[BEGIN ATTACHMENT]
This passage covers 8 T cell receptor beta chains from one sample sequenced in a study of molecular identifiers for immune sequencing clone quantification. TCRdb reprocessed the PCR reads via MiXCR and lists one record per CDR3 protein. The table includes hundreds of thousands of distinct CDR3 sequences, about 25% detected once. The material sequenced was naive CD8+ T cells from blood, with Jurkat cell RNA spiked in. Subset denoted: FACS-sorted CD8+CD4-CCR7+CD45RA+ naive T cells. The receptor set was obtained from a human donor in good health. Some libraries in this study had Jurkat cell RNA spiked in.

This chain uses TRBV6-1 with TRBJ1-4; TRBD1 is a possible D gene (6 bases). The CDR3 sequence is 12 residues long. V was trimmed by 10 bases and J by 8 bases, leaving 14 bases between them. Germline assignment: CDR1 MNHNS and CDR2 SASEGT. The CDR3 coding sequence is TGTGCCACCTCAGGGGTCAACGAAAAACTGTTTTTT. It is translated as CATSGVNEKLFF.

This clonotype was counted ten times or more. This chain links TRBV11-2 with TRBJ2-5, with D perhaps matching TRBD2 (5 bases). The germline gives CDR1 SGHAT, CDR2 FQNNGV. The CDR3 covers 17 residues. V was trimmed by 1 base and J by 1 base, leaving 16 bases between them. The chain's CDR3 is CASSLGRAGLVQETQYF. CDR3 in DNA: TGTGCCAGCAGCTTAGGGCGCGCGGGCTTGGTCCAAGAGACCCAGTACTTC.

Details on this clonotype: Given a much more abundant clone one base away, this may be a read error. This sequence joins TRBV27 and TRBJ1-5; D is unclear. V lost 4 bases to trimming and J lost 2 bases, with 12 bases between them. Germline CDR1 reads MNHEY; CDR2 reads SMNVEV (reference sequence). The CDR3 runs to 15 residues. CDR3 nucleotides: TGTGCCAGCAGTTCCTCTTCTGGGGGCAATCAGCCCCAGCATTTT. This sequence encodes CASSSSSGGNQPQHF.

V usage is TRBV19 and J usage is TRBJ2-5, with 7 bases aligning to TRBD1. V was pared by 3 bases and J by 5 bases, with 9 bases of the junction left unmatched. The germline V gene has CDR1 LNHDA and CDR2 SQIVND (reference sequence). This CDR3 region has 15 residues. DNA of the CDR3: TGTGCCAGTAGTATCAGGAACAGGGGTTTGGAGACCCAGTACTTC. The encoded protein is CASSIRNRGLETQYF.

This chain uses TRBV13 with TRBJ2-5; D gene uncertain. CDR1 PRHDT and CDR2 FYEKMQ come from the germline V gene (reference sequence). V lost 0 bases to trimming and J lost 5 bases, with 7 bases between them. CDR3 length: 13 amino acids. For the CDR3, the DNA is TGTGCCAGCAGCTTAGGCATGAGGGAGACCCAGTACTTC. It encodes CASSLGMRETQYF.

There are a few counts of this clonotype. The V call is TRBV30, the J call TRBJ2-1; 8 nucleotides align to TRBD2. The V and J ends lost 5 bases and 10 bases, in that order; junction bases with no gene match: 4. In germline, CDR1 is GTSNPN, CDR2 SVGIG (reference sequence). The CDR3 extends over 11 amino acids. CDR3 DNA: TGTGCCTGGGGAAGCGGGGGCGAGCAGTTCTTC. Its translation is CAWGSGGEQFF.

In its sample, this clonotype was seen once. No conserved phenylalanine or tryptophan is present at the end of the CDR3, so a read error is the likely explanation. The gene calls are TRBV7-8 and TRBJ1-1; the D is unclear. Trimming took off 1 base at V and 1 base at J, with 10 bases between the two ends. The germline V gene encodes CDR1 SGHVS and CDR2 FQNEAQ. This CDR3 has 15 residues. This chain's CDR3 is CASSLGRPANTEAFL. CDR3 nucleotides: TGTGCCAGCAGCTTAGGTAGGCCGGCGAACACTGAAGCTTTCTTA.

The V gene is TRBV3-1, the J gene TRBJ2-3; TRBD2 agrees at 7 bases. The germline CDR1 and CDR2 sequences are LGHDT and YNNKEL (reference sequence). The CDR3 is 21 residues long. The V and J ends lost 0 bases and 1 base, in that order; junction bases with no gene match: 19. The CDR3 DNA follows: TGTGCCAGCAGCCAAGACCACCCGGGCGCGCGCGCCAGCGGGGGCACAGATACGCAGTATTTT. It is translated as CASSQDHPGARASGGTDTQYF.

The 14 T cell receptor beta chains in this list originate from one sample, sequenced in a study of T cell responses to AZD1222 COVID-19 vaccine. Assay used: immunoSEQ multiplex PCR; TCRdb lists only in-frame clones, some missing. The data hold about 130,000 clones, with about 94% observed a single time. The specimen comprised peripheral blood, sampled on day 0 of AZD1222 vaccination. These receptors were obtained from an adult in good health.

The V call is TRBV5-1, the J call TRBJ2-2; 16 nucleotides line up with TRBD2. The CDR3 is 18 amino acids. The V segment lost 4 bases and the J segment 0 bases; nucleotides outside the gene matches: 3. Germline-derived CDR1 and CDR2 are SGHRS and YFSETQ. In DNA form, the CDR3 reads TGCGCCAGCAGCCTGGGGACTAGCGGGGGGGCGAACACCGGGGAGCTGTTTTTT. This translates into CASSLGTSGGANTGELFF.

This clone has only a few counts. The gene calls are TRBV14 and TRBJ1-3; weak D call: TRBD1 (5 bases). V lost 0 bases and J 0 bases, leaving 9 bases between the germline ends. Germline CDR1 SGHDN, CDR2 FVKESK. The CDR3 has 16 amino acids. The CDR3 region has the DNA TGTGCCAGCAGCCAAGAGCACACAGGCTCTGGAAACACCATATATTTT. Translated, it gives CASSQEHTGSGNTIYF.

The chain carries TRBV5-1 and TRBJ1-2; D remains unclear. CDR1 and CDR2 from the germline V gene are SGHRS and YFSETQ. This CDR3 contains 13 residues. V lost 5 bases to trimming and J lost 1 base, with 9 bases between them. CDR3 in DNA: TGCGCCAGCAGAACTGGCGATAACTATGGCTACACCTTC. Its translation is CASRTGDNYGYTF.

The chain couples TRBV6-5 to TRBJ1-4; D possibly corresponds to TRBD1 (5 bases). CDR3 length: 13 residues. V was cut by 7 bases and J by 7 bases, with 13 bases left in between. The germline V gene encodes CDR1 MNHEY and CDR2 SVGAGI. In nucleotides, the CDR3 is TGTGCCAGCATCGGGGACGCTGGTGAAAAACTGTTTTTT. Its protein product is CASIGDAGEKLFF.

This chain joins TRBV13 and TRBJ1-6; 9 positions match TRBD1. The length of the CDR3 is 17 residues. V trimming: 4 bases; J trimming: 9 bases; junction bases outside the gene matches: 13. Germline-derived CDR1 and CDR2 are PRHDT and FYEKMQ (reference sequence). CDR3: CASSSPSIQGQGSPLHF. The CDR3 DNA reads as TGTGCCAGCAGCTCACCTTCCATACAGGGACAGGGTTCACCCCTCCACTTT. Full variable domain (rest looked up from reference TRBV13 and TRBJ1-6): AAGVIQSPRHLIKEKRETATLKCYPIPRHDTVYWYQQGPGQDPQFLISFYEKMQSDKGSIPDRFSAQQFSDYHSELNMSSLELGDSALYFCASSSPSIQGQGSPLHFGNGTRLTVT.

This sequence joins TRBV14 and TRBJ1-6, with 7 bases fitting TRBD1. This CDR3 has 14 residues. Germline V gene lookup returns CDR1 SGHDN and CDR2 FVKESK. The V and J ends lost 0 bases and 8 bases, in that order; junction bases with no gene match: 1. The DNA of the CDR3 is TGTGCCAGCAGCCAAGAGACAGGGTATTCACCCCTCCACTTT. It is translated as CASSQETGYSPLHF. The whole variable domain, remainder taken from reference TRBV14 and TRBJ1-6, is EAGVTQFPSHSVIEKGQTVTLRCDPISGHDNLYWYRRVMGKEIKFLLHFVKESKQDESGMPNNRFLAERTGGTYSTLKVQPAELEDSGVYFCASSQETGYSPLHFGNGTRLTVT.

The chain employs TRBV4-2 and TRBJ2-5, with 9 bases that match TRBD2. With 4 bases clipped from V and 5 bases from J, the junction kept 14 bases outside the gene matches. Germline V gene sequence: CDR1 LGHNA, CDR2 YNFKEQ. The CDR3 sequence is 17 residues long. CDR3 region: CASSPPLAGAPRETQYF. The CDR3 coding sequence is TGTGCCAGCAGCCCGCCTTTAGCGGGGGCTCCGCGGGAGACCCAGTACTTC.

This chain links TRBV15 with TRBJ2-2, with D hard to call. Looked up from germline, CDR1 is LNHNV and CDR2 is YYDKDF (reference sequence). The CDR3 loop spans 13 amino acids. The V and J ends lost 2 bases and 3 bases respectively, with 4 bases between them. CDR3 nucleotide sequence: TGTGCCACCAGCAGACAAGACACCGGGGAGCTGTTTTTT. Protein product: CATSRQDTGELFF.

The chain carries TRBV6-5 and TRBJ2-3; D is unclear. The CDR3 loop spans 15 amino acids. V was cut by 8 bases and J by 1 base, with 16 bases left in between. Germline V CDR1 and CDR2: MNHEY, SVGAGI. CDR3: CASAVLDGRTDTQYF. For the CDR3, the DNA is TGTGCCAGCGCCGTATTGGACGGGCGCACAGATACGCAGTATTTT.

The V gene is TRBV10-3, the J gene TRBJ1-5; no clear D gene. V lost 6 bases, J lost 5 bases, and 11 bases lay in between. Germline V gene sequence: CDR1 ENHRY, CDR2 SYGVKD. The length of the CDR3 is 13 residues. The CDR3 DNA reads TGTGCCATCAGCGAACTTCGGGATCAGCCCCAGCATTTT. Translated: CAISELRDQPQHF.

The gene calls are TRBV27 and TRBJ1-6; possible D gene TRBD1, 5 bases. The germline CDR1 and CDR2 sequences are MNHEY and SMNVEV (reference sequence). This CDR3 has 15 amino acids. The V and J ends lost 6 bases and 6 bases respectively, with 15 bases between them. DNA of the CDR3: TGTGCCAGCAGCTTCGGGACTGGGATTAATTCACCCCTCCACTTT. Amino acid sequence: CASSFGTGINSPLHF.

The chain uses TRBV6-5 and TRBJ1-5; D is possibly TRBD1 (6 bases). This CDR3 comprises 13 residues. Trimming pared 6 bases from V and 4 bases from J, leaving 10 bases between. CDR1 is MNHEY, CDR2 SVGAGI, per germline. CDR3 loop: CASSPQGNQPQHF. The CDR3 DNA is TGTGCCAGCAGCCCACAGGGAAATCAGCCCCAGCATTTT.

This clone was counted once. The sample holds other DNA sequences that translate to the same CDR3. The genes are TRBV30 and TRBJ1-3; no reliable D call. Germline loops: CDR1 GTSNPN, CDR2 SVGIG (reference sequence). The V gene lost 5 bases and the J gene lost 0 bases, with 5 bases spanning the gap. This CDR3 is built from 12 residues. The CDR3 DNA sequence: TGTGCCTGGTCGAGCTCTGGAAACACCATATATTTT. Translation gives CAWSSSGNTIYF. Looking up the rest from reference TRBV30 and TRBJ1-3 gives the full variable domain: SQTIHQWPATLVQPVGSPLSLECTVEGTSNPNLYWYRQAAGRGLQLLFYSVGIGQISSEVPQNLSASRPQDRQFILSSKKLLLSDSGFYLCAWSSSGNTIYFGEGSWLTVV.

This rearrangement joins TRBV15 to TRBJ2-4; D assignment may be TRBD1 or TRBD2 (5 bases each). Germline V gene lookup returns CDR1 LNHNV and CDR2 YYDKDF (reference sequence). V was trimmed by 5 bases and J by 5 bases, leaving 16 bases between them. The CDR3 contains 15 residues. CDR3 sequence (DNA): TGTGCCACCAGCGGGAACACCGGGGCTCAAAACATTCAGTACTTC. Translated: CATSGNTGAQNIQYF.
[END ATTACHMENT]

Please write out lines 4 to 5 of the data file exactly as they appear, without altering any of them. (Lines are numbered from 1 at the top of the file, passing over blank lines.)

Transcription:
Details on this clonotype: Given a much more abundant clone one base away, this may be a read error. This sequence joins TRBV27 and TRBJ1-5; D is unclear. V lost 4 bases to trimming and J lost 2 bases, with 12 bases between them. Germline CDR1 reads MNHEY; CDR2 reads SMNVEV (reference sequence). The CDR3 runs to 15 residues. CDR3 nucleotides: TGTGCCAGCAGTTCCTCTTCTGGGGGCAATCAGCCCCAGCATTTT. This sequence encodes CASSSSSGGNQPQHF.

V usage is TRBV19 and J usage is TRBJ2-5, with 7 bases aligning to TRBD1. V was pared by 3 bases and J by 5 bases, with 9 bases of the junction left unmatched. The germline V gene has CDR1 LNHDA and CDR2 SQIVND (reference sequence). This CDR3 region has 15 residues. DNA of the CDR3: TGTGCCAGTAGTATCAGGAACAGGGGTTTGGAGACCCAGTACTTC. The encoded protein is CASSIRNRGLETQYF.